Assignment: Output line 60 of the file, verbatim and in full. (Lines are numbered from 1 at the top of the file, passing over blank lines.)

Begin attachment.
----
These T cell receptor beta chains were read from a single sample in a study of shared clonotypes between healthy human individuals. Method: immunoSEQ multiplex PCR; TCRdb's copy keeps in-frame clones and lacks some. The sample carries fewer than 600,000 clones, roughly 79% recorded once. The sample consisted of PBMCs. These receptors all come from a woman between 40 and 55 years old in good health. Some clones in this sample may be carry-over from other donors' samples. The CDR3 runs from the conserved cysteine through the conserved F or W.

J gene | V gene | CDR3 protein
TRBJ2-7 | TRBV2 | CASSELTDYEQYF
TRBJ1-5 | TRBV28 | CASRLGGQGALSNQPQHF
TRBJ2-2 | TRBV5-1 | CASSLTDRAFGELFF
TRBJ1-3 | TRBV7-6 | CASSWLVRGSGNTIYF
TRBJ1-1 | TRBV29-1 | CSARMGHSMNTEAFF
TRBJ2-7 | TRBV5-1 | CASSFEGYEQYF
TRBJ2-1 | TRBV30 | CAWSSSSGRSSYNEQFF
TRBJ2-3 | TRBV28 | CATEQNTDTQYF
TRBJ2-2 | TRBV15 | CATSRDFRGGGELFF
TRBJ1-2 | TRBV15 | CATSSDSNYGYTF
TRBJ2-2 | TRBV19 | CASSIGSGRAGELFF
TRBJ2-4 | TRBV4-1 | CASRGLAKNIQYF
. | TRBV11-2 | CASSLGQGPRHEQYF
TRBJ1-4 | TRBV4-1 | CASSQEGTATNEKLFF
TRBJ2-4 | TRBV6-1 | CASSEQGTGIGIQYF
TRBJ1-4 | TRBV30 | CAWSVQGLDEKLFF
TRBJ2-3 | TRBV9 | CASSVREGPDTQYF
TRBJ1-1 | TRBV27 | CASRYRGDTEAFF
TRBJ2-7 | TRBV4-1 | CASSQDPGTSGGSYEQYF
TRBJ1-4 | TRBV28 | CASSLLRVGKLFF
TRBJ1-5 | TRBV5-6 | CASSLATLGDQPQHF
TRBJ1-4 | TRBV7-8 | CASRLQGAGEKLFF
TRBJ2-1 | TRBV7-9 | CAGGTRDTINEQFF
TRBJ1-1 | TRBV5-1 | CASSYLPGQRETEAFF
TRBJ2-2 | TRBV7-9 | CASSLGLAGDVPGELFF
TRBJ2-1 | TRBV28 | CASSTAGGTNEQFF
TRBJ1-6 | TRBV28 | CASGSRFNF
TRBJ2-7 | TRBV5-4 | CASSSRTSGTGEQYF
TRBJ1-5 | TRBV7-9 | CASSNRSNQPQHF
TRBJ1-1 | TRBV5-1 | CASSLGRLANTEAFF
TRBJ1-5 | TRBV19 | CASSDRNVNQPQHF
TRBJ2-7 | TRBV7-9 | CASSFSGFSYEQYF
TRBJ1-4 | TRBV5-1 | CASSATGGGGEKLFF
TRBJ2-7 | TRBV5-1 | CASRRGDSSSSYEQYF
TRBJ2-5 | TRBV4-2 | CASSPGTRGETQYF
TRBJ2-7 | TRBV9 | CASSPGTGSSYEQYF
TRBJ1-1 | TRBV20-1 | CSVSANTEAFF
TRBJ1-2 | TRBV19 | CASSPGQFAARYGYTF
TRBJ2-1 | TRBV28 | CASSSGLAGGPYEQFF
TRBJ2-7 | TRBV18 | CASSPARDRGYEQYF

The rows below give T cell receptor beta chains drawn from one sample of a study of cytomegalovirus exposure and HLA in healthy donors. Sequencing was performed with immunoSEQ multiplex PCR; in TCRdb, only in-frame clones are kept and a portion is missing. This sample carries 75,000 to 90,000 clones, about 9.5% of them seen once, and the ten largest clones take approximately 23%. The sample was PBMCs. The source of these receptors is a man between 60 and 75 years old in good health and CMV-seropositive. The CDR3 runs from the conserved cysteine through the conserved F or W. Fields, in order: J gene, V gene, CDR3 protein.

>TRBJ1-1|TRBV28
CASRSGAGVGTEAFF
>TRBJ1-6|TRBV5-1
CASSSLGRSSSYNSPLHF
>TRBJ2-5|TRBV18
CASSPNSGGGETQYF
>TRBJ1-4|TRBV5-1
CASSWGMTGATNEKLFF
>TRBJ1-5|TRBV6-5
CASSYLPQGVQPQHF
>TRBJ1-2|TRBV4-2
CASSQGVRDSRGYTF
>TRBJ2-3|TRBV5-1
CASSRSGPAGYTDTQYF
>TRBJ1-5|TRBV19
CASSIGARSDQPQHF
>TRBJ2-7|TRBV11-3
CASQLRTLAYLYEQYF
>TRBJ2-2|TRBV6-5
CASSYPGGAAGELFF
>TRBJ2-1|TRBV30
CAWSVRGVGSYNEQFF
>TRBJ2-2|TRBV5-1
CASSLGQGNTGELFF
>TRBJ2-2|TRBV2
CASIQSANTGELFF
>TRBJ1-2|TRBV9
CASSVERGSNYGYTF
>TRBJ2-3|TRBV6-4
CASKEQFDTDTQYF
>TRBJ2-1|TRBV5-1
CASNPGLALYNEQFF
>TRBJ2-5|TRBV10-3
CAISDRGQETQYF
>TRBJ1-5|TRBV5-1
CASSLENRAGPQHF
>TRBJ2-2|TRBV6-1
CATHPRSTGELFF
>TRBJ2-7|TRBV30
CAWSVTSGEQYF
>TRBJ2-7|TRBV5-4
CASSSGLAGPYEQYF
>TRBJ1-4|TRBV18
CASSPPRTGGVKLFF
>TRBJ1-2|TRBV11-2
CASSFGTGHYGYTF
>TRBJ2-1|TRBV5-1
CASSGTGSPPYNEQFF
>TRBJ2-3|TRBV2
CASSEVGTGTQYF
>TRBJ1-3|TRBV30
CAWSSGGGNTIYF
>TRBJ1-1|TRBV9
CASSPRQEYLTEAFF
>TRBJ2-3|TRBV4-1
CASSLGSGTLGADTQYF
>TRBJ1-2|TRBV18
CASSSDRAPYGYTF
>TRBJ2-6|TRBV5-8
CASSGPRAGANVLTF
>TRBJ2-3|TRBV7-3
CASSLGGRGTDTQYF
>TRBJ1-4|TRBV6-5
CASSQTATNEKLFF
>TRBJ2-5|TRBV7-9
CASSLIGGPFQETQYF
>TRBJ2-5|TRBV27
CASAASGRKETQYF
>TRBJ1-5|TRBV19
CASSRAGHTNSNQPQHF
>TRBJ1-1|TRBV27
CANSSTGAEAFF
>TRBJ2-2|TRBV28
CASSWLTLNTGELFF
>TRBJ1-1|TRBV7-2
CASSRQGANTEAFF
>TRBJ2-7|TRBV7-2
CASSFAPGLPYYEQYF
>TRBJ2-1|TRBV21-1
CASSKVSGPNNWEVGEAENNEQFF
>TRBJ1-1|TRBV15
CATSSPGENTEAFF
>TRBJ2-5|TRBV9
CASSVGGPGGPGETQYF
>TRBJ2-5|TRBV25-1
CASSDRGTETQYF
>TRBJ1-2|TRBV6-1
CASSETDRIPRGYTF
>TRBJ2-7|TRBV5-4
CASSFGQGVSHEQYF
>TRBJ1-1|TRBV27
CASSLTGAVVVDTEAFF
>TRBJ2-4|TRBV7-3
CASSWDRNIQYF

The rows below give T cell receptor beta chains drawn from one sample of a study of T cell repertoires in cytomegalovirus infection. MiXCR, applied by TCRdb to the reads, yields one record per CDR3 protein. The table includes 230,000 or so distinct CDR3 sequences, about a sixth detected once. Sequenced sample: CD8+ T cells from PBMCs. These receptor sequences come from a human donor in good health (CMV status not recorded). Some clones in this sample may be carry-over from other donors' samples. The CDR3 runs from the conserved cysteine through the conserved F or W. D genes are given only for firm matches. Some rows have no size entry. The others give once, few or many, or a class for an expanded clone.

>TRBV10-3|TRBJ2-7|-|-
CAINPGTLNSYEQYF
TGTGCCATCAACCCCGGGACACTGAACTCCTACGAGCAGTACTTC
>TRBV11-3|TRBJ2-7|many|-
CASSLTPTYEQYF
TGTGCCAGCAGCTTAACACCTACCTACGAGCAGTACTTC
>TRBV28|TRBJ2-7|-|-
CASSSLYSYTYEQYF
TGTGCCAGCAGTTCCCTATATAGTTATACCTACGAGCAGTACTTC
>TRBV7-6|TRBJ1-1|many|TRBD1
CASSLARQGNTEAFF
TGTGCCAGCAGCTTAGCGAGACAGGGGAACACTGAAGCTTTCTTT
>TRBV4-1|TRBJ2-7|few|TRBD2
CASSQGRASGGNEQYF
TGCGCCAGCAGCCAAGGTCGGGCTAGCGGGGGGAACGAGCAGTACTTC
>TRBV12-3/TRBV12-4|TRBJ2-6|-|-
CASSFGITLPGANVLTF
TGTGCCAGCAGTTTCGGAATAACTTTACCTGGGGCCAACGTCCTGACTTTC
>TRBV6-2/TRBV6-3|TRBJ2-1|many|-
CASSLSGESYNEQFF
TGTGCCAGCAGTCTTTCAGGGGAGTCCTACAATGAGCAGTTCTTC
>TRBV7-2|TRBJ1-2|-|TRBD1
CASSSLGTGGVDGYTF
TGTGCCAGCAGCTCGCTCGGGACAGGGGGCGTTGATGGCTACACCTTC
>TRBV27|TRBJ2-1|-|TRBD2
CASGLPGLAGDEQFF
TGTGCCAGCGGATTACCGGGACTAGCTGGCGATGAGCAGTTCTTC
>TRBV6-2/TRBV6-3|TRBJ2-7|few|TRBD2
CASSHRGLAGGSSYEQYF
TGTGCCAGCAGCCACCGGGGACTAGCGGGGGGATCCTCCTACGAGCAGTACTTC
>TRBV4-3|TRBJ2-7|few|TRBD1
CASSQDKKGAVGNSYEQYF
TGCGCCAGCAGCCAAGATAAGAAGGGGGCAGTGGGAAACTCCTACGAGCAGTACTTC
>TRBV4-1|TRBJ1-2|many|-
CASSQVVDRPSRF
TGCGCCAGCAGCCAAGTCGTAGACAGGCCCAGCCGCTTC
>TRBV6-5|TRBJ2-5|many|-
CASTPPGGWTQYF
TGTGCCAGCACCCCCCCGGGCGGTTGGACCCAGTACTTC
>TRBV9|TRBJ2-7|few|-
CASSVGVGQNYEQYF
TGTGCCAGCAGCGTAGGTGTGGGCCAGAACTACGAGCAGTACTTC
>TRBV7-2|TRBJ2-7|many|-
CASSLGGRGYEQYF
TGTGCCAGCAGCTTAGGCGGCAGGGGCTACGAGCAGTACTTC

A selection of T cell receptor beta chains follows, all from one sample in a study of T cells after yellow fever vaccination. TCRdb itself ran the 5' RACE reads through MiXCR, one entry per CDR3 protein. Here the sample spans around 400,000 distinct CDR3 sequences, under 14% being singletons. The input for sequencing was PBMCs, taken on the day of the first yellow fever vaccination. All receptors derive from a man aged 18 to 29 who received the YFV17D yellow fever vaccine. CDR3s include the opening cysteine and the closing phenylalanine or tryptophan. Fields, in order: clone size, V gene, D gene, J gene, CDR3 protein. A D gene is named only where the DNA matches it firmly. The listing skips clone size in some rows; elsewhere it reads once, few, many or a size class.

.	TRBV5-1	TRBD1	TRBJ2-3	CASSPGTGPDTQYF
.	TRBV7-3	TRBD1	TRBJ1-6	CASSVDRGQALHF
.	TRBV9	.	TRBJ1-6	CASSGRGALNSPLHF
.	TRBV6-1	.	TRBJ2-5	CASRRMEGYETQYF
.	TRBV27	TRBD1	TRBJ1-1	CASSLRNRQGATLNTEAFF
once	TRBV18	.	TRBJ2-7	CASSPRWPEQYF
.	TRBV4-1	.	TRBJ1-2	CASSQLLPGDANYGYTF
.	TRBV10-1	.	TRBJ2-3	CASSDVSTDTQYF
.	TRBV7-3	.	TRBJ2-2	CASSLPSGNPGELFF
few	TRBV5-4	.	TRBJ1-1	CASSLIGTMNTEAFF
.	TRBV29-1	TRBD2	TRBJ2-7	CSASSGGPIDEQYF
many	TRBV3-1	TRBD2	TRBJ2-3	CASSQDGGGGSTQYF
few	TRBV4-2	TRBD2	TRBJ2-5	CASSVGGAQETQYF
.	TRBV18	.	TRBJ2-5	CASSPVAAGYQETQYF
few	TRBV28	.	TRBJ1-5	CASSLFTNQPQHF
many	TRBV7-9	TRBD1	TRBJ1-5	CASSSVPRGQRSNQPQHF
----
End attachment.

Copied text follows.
>TRBJ2-7|TRBV11-3